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What's this? Georgetown University is one of the best teams in the country? Isn't that the Georgetown located in Washington, D.C.? Isn't that the Georgetown that's infinitely more renowned for producing hotshot lawyers than first-round draft choices? Yep, that Georgetown. Last season the Hoyas had a 24-5 record, their best ever, and defeated NIT titlist Indiana, NCAA semifinalist Penn and Eastern nemeses Syracuse and St. John's en route to the second round of the NCAA East Regional. Shot-blocking Center Tom Scates and two-year starting Forward Steve Martin, last year's acknowledged leader, are gone, but three outstanding starters have returned.
The mantle of leadership that once was Martin's now rests upon the muscular shoulders of senior Guard John Duren. The responsibility is not lost on Duren, a member of the gold-medal-winning Pan-Am Games team. "If someone has confidence in you, they'll do what you say," he says. "It's up to me to gain the respect of the other players. I'm not playing with the type of guys you have to hit upside the head." Duren, who has started 61 straight games, last season led the Hoyas in minutes played, assists and steals and was their second-leading scorer. Duren and Eric (Sleepy) Floyd form perhaps the East's top backcourt. In 1978-79 Floyd, who toured Brazil with the U.S. Junior National team last summer, established a school freshman record with 480 points, led Georgetown in scoring with 16.6 points a game, was the fourth-leading rebounder and played surprisingly good defense. The presence of Duren and Floyd, along with seniors Terry Fenlon, Lonnie Duren (John's older brother) and sophomore Ron Blaylock, will allow Thompson to bring freshman Kurt Kaull, a classic point guard, along slowly.
Senior Craig Shelton, dubbed Big Sky because of his vertical leap, is set at power forward, while sophomore Eric Smith, a former football quarterback, Mike Hancock, a good shooter, Jeff Bullis and Al Dutch, a onetime starter who sat out last season, are fighting for the other corner spot. Shelton is a marvel. He was the Hoyas' top rebounder, second-leading scorer and a .604 shooter. "People ask me who the MVP on the team is and I say, without a doubt, that Shelton's the man," says Coach John Thompson. Dutch, forced to the sidelines while patching up a shaky marriage, has been the most intense performer in practice. "He's playing like it's his Last Supper and he knows it," says Thompson. Sophomore Ed Spriggs, who ably replaced the injured Scates during the NCAAs last spring, gives Georgetown improved agility and offense in the middle, but the Hoyas cannot afford to lose him. The 6'10" Thompson may be the second-best center on the team, though he's about 20 pounds over his playing weight. "Spriggs has got to become very experienced very quickly," says Thompson. Spriggs gained some experience this summer as the third international traveler among the Hoyas. He played for an ECAC All-Star team that toured Yugoslavia. Now Georgetown appears ready to hit the road toward becoming a national power.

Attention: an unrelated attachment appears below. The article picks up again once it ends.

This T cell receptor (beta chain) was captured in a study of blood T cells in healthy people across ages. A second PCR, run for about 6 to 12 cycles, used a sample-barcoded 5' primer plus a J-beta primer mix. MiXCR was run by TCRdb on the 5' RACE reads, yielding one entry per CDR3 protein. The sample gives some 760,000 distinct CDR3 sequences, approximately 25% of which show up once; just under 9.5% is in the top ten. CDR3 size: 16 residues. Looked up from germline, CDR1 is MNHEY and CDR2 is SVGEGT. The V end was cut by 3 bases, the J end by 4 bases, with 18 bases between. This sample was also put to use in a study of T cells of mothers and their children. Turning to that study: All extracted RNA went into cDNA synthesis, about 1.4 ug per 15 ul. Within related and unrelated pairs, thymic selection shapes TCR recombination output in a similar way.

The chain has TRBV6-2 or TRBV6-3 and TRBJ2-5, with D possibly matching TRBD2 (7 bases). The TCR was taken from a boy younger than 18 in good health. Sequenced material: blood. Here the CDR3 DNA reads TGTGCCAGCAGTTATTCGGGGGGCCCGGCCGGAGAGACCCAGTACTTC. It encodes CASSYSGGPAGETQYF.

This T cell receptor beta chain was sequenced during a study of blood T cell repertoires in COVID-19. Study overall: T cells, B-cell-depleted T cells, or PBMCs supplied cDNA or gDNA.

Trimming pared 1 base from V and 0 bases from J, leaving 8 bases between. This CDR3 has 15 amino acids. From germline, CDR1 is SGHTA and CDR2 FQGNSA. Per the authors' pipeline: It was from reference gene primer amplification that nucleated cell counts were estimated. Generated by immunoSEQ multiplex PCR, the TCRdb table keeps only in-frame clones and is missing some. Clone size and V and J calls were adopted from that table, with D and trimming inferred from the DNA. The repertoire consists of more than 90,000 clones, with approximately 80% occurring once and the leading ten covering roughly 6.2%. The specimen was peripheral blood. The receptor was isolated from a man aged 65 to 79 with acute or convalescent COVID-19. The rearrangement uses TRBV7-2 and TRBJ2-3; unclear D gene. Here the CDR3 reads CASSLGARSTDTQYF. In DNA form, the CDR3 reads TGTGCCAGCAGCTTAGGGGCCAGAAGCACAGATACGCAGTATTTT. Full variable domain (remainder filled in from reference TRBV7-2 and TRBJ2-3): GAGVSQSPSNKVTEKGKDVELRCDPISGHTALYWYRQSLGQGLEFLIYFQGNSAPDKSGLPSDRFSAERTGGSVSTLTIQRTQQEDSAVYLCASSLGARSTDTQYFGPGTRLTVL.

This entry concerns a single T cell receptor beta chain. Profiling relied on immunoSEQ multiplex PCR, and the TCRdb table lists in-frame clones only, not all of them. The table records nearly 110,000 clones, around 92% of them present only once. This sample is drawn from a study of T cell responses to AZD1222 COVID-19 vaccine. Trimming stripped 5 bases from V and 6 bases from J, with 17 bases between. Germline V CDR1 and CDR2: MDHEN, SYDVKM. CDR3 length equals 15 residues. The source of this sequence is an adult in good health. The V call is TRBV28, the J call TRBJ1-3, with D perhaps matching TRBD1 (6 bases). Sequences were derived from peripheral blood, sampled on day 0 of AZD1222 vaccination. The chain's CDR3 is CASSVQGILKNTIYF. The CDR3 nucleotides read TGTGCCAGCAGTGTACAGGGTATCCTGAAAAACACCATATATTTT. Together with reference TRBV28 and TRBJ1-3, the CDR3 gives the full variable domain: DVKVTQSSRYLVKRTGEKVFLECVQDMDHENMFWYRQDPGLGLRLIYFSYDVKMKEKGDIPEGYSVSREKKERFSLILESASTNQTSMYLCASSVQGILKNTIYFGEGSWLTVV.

No matter how good his situation might appear to those around him, Lee Rose is always tormented by ghosts from the past, present and future. He winces every time he thinks about Jerry Sichting's jump shot that didn't drop in the waning seconds of Purdue's 53-52 loss to archrival Indiana in last year's NIT finals. He grumbles at the prospect of coaching this year without Sichting, whose only mistake in four years may have been missing that probable game winner. And when Rose tries to envision staying in the Big Ten race with Center Joe Barry Carroll forced to play one-against-five, he becomes positively morose.
Carroll is the quiet, 7'1" senior who has succeeded in doing exactly what he said he would do when he came to Purdue: "I'll let my playing do the talking for me." He led the Big Ten in scoring last season with a 22.8 average, was second in rebounding and paced the Boilermakers to a conference co-championship with Iowa and eventual NCAA champ Michigan State. He might have been expected to do pretty much the same this time around, except that Rose was unable to recruit a top-notch shooting guard to take Sichting's place.
Rose is not exactly bereft of talent, but there isn't a great deal of scoring punch once you get past Carroll. Forward Arnette Hallman is a superb leaper and a defensive ace who can be a spectacular all-round player when his streaky shooting turns hot. He worked hard on his shot all summer, and it looks better. However, in a preseason victory over the Yugoslavian national team he was still shooting one air ball for every two or three swishers.
Playmaker Brian Walker dealt out nearly 200 assists last season and has one guard spot nailed down. The other will go to either Keith Edmonson or Kevin Stallings, a junior-college transfer. Drake Morris will also play there when not at forward.
Despite the Boilermakers' shortcomings at guard, which will allow defenses to sag all over Carroll, Rose could scarcely be in worse shape than he appeared to be in the spring of '78 when he arrived at Purdue to coach a team depleted by the graduation of three starters. Worse, Rose got a late start in recruiting and didn't pick up any notable replacements. What he did do, out of necessity, was change the Boilermakers from the pro-style, run-and-gun outfit they had been under Fred Schaus and his predecessor, George King, to a deliberate team that succeeded because of defense. Purdue, which had been picked to finish seventh in the Big Ten, won a school-record 27 games principally because it held opponents to 62.5 points a game, best in the conference.